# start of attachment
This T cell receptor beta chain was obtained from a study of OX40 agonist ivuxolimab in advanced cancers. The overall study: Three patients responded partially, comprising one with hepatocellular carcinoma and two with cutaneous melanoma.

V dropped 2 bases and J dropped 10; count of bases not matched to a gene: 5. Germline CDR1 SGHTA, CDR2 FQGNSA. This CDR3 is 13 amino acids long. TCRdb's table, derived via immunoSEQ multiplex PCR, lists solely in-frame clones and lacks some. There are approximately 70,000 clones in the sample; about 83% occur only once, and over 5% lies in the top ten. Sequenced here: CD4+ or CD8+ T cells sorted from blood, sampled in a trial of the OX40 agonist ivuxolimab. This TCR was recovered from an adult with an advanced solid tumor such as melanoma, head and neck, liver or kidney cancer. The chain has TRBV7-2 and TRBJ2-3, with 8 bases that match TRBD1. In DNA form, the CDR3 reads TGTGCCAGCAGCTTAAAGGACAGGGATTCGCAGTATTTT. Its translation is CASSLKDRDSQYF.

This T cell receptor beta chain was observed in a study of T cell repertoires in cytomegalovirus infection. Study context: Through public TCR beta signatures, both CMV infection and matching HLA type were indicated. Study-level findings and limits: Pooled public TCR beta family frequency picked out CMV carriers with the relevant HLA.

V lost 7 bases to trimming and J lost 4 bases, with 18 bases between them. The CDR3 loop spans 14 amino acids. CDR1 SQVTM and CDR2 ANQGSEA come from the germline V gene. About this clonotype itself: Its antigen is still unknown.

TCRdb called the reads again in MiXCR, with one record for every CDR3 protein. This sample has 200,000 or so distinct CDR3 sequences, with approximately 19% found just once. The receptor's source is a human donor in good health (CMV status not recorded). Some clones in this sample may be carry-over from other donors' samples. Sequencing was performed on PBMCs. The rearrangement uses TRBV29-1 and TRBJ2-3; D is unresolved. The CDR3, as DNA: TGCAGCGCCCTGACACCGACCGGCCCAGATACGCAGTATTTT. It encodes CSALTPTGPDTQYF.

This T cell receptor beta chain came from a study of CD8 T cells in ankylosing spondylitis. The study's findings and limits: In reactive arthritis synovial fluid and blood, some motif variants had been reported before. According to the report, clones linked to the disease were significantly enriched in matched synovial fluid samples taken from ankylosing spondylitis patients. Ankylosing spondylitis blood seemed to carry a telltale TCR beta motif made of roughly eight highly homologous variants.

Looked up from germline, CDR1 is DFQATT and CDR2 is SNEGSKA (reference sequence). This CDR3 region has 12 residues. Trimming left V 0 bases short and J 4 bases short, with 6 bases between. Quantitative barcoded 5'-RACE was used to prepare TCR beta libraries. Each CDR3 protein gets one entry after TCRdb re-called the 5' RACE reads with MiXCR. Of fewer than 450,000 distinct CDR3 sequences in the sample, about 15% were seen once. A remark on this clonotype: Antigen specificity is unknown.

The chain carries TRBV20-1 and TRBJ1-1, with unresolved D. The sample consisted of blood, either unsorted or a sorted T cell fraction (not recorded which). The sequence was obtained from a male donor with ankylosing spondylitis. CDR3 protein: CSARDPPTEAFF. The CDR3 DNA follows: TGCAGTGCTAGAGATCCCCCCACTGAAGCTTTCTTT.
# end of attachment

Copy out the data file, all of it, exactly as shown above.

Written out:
This T cell receptor beta chain was obtained from a study of OX40 agonist ivuxolimab in advanced cancers. The overall study: Three patients responded partially, comprising one with hepatocellular carcinoma and two with cutaneous melanoma.

V dropped 2 bases and J dropped 10; count of bases not matched to a gene: 5. Germline CDR1 SGHTA, CDR2 FQGNSA. This CDR3 is 13 amino acids long. TCRdb's table, derived via immunoSEQ multiplex PCR, lists solely in-frame clones and lacks some. There are approximately 70,000 clones in the sample; about 83% occur only once, and over 5% lies in the top ten. Sequenced here: CD4+ or CD8+ T cells sorted from blood, sampled in a trial of the OX40 agonist ivuxolimab. This TCR was recovered from an adult with an advanced solid tumor such as melanoma, head and neck, liver or kidney cancer. The chain has TRBV7-2 and TRBJ2-3, with 8 bases that match TRBD1. In DNA form, the CDR3 reads TGTGCCAGCAGCTTAAAGGACAGGGATTCGCAGTATTTT. Its translation is CASSLKDRDSQYF.

This T cell receptor beta chain was observed in a study of T cell repertoires in cytomegalovirus infection. Study context: Through public TCR beta signatures, both CMV infection and matching HLA type were indicated. Study-level findings and limits: Pooled public TCR beta family frequency picked out CMV carriers with the relevant HLA.

V lost 7 bases to trimming and J lost 4 bases, with 18 bases between them. The CDR3 loop spans 14 amino acids. CDR1 SQVTM and CDR2 ANQGSEA come from the germline V gene. About this clonotype itself: Its antigen is still unknown.

TCRdb called the reads again in MiXCR, with one record for every CDR3 protein. This sample has 200,000 or so distinct CDR3 sequences, with approximately 19% found just once. The receptor's source is a human donor in good health (CMV status not recorded). Some clones in this sample may be carry-over from other donors' samples. Sequencing was performed on PBMCs. The rearrangement uses TRBV29-1 and TRBJ2-3; D is unresolved. The CDR3, as DNA: TGCAGCGCCCTGACACCGACCGGCCCAGATACGCAGTATTTT. It encodes CSALTPTGPDTQYF.

This T cell receptor beta chain came from a study of CD8 T cells in ankylosing spondylitis. The study's findings and limits: In reactive arthritis synovial fluid and blood, some motif variants had been reported before. According to the report, clones linked to the disease were significantly enriched in matched synovial fluid samples taken from ankylosing spondylitis patients. Ankylosing spondylitis blood seemed to carry a telltale TCR beta motif made of roughly eight highly homologous variants.

Looked up from germline, CDR1 is DFQATT and CDR2 is SNEGSKA (reference sequence). This CDR3 region has 12 residues. Trimming left V 0 bases short and J 4 bases short, with 6 bases between. Quantitative barcoded 5'-RACE was used to prepare TCR beta libraries. Each CDR3 protein gets one entry after TCRdb re-called the 5' RACE reads with MiXCR. Of fewer than 450,000 distinct CDR3 sequences in the sample, about 15% were seen once. A remark on this clonotype: Antigen specificity is unknown.

The chain carries TRBV20-1 and TRBJ1-1, with unresolved D. The sample consisted of blood, either unsorted or a sorted T cell fraction (not recorded which). The sequence was obtained from a male donor with ankylosing spondylitis. CDR3 protein: CSARDPPTEAFF. The CDR3 DNA follows: TGCAGTGCTAGAGATCCCCCCACTGAAGCTTTCTTT.